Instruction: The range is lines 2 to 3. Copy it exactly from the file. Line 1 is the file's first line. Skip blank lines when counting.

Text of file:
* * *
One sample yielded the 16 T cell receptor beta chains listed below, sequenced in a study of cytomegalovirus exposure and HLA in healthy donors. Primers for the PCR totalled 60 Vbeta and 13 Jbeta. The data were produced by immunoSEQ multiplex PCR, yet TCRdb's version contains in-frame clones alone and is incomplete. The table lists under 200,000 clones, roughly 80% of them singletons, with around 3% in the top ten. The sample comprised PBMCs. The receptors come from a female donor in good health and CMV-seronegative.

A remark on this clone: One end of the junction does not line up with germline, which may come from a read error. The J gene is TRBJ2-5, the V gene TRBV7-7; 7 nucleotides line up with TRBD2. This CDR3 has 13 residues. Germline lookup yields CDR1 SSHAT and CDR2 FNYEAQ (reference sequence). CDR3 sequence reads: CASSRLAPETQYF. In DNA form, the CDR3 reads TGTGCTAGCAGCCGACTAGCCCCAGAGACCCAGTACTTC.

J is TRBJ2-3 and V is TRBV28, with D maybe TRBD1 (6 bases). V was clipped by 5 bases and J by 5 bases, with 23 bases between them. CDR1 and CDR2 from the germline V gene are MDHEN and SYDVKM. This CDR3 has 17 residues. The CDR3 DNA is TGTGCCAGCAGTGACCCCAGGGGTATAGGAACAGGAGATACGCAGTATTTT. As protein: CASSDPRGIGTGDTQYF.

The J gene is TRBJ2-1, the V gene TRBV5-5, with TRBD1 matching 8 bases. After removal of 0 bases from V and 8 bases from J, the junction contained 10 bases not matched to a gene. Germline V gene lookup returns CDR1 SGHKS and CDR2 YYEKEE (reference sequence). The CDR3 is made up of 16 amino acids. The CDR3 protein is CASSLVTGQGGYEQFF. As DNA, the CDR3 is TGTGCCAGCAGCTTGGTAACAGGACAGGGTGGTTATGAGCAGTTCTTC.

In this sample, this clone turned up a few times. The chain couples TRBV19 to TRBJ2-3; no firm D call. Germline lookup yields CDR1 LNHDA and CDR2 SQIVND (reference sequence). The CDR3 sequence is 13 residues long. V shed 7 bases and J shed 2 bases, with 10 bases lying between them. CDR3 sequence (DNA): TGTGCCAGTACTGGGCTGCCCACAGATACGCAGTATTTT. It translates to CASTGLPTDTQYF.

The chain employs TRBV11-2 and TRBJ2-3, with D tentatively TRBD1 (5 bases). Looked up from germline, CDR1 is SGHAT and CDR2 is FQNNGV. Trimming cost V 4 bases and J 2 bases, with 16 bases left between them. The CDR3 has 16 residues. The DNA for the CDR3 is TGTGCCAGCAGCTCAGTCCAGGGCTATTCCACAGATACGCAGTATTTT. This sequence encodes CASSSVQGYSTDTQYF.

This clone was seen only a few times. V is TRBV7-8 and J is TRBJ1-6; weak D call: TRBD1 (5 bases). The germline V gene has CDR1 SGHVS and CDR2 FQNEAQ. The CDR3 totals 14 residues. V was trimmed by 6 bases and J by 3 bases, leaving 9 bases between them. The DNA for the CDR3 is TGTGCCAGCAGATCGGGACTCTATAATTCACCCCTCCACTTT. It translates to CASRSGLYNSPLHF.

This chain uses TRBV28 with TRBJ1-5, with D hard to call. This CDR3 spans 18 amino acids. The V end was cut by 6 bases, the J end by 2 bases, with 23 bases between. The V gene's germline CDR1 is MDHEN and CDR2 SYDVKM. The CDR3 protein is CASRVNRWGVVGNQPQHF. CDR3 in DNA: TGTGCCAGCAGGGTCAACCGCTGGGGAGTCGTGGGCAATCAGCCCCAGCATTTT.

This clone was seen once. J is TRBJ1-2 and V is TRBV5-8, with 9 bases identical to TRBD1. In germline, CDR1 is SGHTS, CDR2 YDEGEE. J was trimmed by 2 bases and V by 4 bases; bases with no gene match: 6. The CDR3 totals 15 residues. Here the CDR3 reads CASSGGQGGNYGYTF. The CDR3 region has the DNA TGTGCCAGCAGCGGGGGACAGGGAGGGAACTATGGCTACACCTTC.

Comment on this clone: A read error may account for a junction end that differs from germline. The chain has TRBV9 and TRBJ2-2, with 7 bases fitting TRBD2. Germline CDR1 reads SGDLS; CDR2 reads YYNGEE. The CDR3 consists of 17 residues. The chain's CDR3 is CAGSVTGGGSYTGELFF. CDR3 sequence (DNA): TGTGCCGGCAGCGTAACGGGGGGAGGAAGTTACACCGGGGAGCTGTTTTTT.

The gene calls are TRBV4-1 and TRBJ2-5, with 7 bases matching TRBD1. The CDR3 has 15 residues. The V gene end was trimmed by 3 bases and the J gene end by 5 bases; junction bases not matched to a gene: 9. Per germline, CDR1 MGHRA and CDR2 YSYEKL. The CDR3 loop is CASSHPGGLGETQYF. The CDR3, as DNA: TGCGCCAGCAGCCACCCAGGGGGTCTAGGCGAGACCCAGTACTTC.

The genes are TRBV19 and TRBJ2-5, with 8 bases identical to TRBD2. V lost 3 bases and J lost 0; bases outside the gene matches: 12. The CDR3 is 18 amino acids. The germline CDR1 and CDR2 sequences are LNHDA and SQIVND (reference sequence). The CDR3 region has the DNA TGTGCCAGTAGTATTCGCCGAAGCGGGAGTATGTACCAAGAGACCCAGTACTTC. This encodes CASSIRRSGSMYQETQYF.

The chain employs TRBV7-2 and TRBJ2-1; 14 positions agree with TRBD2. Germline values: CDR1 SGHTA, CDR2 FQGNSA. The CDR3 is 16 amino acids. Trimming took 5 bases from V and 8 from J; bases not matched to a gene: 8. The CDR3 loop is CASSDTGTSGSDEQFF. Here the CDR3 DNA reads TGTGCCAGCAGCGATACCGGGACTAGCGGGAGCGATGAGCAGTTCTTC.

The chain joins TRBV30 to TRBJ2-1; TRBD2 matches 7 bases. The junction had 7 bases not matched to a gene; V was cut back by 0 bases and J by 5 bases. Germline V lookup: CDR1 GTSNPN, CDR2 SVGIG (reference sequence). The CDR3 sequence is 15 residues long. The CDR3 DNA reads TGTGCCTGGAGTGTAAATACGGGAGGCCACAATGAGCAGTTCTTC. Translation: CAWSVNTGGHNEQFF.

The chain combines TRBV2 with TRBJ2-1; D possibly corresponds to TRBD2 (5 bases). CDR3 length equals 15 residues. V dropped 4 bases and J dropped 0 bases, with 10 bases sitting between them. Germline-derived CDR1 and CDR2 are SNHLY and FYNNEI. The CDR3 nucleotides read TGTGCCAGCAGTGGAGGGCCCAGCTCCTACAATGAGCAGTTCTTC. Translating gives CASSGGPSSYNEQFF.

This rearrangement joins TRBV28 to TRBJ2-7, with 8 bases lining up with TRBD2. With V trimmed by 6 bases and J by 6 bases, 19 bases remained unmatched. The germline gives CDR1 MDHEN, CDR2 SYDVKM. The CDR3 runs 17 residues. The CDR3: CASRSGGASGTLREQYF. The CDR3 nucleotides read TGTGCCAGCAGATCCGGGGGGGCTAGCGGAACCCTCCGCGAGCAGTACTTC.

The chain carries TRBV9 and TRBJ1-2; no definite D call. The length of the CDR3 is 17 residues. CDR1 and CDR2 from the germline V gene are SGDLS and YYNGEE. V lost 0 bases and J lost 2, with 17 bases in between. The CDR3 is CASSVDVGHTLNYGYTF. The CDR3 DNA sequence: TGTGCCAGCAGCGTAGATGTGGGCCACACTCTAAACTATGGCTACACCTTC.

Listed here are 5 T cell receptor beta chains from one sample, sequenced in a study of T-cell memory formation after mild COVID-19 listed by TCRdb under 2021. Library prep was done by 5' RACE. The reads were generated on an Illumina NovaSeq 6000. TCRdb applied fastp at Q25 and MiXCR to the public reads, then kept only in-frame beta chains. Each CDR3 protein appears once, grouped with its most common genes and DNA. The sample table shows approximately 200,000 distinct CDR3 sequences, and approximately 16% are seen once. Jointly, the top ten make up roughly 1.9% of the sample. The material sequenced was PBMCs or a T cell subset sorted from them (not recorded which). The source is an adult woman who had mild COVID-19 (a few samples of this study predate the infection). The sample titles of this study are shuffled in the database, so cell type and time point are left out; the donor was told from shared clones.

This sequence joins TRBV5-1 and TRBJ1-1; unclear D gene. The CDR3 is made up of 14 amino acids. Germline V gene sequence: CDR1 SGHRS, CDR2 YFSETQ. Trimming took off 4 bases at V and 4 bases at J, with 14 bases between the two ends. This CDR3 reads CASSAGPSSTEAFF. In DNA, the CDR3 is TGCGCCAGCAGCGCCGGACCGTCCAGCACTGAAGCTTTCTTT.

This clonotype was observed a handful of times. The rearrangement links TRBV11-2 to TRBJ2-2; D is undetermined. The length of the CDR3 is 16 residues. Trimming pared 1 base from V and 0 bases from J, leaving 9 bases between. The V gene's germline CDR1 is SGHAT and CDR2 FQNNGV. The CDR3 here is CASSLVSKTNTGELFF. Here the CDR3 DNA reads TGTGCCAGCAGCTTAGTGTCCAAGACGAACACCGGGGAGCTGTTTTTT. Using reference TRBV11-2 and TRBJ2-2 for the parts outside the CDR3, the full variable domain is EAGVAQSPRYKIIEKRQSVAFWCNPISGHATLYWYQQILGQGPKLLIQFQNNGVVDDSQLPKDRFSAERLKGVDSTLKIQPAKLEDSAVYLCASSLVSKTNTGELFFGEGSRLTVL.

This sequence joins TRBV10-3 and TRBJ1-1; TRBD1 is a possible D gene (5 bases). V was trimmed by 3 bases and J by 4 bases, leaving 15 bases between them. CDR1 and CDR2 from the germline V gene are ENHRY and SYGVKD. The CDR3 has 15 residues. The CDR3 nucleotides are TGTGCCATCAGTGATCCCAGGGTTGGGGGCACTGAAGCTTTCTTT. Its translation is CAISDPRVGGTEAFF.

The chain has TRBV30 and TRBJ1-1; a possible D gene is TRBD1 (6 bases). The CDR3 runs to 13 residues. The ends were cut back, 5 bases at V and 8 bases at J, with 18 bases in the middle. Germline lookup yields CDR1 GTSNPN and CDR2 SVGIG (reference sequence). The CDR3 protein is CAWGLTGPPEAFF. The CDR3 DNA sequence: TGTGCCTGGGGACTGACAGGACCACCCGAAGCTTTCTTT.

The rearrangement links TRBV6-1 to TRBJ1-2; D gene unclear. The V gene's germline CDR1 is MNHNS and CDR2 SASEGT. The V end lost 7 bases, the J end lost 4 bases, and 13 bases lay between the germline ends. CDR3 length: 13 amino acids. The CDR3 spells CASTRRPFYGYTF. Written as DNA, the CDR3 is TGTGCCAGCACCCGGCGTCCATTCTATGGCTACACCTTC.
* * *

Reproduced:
A remark on this clone: One end of the junction does not line up with germline, which may come from a read error. The J gene is TRBJ2-5, the V gene TRBV7-7; 7 nucleotides line up with TRBD2. This CDR3 has 13 residues. Germline lookup yields CDR1 SSHAT and CDR2 FNYEAQ (reference sequence). CDR3 sequence reads: CASSRLAPETQYF. In DNA form, the CDR3 reads TGTGCTAGCAGCCGACTAGCCCCAGAGACCCAGTACTTC.

J is TRBJ2-3 and V is TRBV28, with D maybe TRBD1 (6 bases). V was clipped by 5 bases and J by 5 bases, with 23 bases between them. CDR1 and CDR2 from the germline V gene are MDHEN and SYDVKM. This CDR3 has 17 residues. The CDR3 DNA is TGTGCCAGCAGTGACCCCAGGGGTATAGGAACAGGAGATACGCAGTATTTT. As protein: CASSDPRGIGTGDTQYF.